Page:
Every celebration of Día de los Muertos becomes an exhibition of local talent and tradition. This year we had very talented local artists and organizations who participated making the ofrendas and sharing with the community their ideas, knowledge and personal dedications. The “ofrendas” are traditional offerings honoring the lives of those loved ones who have departed. Learn more here about the meaning of each one of the ofrendas displayed.
“Ofrendas from Pre-Hispanic Mexico”
By Selene Hernandez, Diana Alonso y Elizabeth Abanero. In every culture of Pre-Columbian Mexico, the dead and the place for them had a central role.
For this reason, during the burial practices of the aztecs, mayas, toltects, and zapotecs, there was always a special place for the ofrendas. Theofrendas function to assist the deceased on their journey and to defeat the enemy forces that hinder the soul from reaching their final destination, the Mictlán. The Mictlán was the underworld of the Aztec mythology and the place of the dead. The most suitable conditions for the dead to travel to the Mictlán was to preserve the underworld.
The journey to Mictlán lasted four years. Upon arrival of their destination, the traveler offered gifts to the lords of Mictlán: Mictlantecuhtli (lord of the dead) and his partner Mictecacíhuatl (Lady of the inhabitants of the enclosure of the dead). In the pre-Columbian cultures death was embraced with respect and without fear. Their culture and knowledge revolved around the life-death duality. In the tombs found in the Pyramid of the Sun at Teotihuacan, there were funeral offerings with pottery, burial urns incense, animal bones, etc. This offering is a representation of a pyramid of Pre-Columbian Mexico and the fundamental elements of the ofrenda to the dead: marigolds, water, copal, vases, skulls and skeletons.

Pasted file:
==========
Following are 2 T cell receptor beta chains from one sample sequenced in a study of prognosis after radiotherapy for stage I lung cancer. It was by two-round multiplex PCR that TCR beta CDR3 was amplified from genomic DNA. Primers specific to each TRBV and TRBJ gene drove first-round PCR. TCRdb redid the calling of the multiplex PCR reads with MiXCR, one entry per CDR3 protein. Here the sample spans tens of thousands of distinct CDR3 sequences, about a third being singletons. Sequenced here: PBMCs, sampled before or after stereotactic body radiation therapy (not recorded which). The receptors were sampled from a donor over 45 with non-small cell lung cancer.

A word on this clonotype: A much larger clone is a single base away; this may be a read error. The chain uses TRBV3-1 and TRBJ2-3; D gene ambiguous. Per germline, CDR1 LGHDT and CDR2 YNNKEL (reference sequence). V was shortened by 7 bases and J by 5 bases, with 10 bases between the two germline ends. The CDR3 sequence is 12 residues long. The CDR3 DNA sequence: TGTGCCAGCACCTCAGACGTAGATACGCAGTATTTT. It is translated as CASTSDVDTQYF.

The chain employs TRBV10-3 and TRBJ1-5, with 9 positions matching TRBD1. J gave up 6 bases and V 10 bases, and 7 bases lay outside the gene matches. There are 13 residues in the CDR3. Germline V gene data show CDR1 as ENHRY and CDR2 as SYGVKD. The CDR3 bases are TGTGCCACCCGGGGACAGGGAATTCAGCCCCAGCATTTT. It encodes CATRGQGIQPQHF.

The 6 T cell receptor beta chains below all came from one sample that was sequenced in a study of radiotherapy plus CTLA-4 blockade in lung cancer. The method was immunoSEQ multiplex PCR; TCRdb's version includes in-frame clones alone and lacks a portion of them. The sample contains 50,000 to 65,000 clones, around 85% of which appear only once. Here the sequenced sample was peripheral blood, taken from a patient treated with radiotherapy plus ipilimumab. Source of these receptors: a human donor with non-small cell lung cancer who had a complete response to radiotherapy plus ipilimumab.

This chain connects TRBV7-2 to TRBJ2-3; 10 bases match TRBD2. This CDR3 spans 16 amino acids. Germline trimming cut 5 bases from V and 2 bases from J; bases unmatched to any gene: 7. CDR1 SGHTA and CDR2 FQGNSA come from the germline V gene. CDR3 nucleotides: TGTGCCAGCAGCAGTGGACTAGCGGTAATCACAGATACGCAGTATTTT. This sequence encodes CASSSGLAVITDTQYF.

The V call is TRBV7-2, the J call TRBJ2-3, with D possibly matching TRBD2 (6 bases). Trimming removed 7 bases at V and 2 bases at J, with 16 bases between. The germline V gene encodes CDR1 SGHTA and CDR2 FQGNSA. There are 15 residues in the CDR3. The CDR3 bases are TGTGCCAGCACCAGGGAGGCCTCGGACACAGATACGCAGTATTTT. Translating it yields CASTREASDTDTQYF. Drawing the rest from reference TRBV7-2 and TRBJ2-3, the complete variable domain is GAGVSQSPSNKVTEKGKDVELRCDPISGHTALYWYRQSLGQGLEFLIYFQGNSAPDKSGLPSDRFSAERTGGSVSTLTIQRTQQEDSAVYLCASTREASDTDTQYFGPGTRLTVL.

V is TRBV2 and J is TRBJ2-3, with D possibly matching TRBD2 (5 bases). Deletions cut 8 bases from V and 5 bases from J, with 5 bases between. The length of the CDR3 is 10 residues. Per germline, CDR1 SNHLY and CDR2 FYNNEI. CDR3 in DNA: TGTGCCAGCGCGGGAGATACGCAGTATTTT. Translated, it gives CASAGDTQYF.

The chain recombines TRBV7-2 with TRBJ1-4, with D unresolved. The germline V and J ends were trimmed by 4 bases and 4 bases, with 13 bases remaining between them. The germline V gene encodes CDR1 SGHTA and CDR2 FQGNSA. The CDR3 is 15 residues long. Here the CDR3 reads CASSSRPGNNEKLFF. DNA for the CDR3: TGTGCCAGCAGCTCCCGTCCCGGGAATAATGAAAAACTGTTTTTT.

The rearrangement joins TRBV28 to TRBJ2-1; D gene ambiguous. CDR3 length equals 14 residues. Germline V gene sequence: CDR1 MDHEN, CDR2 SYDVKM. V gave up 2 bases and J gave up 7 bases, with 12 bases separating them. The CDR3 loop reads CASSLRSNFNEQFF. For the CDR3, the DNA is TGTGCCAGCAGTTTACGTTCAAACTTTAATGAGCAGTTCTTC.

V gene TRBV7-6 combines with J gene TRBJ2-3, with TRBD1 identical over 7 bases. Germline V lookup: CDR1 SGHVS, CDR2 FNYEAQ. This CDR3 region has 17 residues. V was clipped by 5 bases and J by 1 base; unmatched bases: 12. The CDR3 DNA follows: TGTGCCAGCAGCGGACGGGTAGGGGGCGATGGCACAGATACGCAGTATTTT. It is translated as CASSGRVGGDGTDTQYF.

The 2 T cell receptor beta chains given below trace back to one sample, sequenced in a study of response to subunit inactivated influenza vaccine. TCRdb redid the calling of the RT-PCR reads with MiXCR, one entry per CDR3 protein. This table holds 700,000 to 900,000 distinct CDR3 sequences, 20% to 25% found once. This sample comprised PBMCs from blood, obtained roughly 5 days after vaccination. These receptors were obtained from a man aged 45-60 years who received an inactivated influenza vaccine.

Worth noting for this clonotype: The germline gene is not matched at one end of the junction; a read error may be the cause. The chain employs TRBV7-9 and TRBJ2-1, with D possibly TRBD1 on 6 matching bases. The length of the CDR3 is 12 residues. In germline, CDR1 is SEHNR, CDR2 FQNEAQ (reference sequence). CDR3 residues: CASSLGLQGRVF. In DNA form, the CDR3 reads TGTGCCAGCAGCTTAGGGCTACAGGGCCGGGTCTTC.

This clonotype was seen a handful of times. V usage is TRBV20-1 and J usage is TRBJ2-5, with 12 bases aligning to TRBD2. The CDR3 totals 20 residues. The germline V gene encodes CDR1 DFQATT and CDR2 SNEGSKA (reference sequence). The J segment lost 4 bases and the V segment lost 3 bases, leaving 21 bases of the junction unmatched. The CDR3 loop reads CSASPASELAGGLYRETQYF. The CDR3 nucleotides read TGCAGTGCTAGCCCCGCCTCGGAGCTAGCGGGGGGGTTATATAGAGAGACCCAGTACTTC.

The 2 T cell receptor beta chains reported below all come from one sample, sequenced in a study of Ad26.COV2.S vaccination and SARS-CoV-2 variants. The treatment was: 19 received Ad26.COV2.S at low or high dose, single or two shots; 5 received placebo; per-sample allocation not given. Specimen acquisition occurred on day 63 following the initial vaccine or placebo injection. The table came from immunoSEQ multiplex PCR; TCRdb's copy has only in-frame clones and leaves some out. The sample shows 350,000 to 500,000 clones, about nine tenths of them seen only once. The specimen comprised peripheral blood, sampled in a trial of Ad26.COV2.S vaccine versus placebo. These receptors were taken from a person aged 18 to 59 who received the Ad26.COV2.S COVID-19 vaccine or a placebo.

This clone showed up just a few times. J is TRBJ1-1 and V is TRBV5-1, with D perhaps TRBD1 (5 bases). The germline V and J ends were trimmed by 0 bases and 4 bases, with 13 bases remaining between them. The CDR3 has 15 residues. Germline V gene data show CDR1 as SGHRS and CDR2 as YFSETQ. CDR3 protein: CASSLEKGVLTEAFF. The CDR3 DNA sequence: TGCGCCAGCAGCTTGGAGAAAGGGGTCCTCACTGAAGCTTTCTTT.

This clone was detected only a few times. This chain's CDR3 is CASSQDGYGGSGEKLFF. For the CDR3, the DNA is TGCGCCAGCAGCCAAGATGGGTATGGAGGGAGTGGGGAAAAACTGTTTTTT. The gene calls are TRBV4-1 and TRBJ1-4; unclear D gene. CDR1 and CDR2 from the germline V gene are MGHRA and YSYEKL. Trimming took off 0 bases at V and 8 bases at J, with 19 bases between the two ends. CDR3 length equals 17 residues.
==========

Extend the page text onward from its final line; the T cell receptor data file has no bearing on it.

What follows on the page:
“For My Family”
By Beka Butts. For this year’s Day of The Dead I wanted to do a traditional altar for the people who have shaped me, my family, specifically my Grandparents. As a multicultural artist, maker, and illustrator, I have taken inspiration from both of my cultures. I grew up influenced by my Mexican-American and Southern-American upbringing, finding common ground between the cultures more often than differences. Things like family, character, kindness, music, and food tie both sides of my family together.
Both of my Grandfather’s fought for their country in WWII, and though I never met my Father’s Father, I’ve painted a picture from stories and memories shared with me, of a kind and strong man.
My Mother’s Father and I had an amazing relationship, he wasn’t always the most social person, but he always had time for long talks and inside jokes with me. Both of my grandmother’s gave everything they had to their families, with deep wells of kindness, love, encouragement, and support for their kids and grand kids. My Grandmother’s also showed their love through food, so much of my cultural identity is tied up with the food they served me, whether it was homemade tortillas or biscuits, menudo or fried chicken, or arroz dulce or pound cake, all were illustrations of love. With this ofrenda, I will honor them, and celebrate my unique perspective and culture, gifted by them, to me.
“In honor of Ron Miller”
By Ivan Saul Cutler, Wendee Miller Cutler and Alexa Rose Cutler, a Catrina Hermosa. With honor, we remember San Franciscan Ron Miller, connected to Greensboro through his sister Wendee Miller Cutler, her husband Ivan Saul Cutler and daughter Alexa Rose Cutler, a Catrina Hermosa. Ron died on December 2013, leaving many loving memories, a treasured inhereritance for all who knew him.
Of his material possessions, Ron’s professional photographic equipment benefited Casa Azul, allowing Ivan to photograph Día de Los Muertos in 2014 and 2015. Ron’s Ofrenda serves as respectful pictorial representation of all excitement, splendor and joy of past Días de Los Muertos. Casa Azul and Greensboro benefits from Ron Miller, living through his photographic equipment bringing the blessings of joy.